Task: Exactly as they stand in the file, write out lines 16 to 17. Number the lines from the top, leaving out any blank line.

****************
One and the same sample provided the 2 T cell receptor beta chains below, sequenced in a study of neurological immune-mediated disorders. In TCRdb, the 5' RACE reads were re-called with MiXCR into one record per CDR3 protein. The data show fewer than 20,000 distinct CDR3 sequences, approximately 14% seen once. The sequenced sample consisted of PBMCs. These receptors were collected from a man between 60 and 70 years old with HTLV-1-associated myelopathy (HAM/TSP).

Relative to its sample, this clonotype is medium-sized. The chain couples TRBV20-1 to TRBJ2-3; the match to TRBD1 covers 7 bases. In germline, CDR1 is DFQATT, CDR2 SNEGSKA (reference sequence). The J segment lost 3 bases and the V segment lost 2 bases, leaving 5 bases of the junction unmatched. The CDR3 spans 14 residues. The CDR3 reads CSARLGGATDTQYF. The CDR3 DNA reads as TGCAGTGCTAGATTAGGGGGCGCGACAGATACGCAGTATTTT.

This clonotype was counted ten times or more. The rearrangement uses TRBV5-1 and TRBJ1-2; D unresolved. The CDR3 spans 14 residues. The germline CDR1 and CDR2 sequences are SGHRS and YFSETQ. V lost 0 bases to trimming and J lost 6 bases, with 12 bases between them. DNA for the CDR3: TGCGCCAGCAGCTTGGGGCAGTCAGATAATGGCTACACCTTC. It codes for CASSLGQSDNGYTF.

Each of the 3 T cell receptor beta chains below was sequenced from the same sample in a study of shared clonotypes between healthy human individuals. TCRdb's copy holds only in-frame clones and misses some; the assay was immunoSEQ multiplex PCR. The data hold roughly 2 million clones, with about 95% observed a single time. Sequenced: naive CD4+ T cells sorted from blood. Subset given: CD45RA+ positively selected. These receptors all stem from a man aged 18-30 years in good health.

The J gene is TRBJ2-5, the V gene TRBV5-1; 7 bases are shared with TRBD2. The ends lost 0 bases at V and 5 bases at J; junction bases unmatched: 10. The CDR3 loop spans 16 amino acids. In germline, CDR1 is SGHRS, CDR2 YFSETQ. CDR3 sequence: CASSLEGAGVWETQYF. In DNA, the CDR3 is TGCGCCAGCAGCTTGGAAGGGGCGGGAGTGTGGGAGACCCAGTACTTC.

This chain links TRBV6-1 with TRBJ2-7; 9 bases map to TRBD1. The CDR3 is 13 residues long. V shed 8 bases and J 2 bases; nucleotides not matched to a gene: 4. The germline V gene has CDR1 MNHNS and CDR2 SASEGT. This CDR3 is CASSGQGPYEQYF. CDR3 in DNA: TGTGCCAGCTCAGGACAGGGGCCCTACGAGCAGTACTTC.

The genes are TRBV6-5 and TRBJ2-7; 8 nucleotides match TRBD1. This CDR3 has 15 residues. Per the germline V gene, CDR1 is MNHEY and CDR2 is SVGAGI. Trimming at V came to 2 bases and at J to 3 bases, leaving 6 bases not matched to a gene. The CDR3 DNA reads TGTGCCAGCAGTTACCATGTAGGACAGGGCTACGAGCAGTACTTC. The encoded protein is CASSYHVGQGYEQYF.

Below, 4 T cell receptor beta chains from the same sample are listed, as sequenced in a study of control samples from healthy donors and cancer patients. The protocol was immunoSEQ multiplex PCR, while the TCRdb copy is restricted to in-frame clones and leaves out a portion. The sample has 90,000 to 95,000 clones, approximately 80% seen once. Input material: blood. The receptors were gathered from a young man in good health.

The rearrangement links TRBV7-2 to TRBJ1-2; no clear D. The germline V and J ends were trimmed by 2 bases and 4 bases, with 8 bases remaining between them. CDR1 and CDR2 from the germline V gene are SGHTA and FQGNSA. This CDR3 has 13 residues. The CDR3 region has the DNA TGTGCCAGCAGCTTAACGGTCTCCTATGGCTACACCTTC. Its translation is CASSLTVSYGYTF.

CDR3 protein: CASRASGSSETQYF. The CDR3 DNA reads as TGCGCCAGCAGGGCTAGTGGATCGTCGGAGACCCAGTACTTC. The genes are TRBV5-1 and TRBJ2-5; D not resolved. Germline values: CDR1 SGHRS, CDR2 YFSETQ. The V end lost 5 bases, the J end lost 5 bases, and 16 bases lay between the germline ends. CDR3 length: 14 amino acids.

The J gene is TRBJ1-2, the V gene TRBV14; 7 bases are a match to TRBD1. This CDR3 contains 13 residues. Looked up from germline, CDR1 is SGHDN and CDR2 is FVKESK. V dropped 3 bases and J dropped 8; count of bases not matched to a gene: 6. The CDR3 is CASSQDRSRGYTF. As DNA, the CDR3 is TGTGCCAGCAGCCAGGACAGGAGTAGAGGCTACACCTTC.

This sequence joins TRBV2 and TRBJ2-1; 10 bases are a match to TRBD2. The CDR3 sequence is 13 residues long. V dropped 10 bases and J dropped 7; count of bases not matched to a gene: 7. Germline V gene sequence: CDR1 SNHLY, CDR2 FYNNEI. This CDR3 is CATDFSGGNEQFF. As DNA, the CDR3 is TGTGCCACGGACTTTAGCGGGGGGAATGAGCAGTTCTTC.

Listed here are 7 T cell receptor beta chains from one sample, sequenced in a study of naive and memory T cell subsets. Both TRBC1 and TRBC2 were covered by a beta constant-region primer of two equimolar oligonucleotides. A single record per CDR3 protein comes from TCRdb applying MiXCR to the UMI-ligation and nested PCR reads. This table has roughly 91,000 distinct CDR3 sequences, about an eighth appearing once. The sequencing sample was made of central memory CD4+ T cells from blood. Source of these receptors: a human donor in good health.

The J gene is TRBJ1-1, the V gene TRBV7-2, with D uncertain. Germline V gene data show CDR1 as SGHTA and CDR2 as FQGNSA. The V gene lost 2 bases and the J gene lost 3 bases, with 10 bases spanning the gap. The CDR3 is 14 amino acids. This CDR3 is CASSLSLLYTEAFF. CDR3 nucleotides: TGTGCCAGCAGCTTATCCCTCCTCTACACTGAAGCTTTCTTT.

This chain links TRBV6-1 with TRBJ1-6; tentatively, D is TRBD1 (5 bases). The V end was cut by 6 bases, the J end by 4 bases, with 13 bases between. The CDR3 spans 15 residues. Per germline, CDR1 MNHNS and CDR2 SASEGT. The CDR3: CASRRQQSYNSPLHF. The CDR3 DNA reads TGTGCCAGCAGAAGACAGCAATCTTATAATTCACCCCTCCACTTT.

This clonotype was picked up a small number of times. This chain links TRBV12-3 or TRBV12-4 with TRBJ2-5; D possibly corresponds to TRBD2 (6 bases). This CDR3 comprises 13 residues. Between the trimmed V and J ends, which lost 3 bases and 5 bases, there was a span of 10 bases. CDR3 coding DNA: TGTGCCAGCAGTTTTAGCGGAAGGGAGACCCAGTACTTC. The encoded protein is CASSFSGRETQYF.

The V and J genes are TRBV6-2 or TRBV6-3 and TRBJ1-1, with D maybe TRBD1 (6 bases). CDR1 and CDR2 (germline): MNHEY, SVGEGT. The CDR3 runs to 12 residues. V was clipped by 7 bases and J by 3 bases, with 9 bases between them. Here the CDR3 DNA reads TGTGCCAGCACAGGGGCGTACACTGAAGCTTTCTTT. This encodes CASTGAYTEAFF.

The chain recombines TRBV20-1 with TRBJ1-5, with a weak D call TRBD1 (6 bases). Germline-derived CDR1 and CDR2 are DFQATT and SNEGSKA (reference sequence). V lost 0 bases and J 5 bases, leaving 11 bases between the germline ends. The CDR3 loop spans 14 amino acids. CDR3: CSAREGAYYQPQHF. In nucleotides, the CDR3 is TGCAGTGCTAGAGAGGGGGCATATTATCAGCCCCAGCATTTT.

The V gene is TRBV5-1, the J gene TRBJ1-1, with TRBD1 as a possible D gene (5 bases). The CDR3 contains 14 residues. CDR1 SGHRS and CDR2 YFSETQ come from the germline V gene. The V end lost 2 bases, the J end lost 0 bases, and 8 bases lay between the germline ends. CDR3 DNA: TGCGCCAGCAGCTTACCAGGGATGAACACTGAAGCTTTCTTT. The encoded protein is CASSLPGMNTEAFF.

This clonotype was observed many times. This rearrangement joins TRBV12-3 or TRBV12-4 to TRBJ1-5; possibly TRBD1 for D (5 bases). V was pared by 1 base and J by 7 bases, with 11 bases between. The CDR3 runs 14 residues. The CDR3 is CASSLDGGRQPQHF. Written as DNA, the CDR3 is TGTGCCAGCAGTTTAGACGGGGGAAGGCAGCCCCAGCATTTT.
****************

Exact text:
This clonotype was picked up a small number of times. This chain links TRBV12-3 or TRBV12-4 with TRBJ2-5; D possibly corresponds to TRBD2 (6 bases). This CDR3 comprises 13 residues. Between the trimmed V and J ends, which lost 3 bases and 5 bases, there was a span of 10 bases. CDR3 coding DNA: TGTGCCAGCAGTTTTAGCGGAAGGGAGACCCAGTACTTC. The encoded protein is CASSFSGRETQYF.

The V and J genes are TRBV6-2 or TRBV6-3 and TRBJ1-1, with D maybe TRBD1 (6 bases). CDR1 and CDR2 (germline): MNHEY, SVGEGT. The CDR3 runs to 12 residues. V was clipped by 7 bases and J by 3 bases, with 9 bases between them. Here the CDR3 DNA reads TGTGCCAGCACAGGGGCGTACACTGAAGCTTTCTTT. This encodes CASTGAYTEAFF.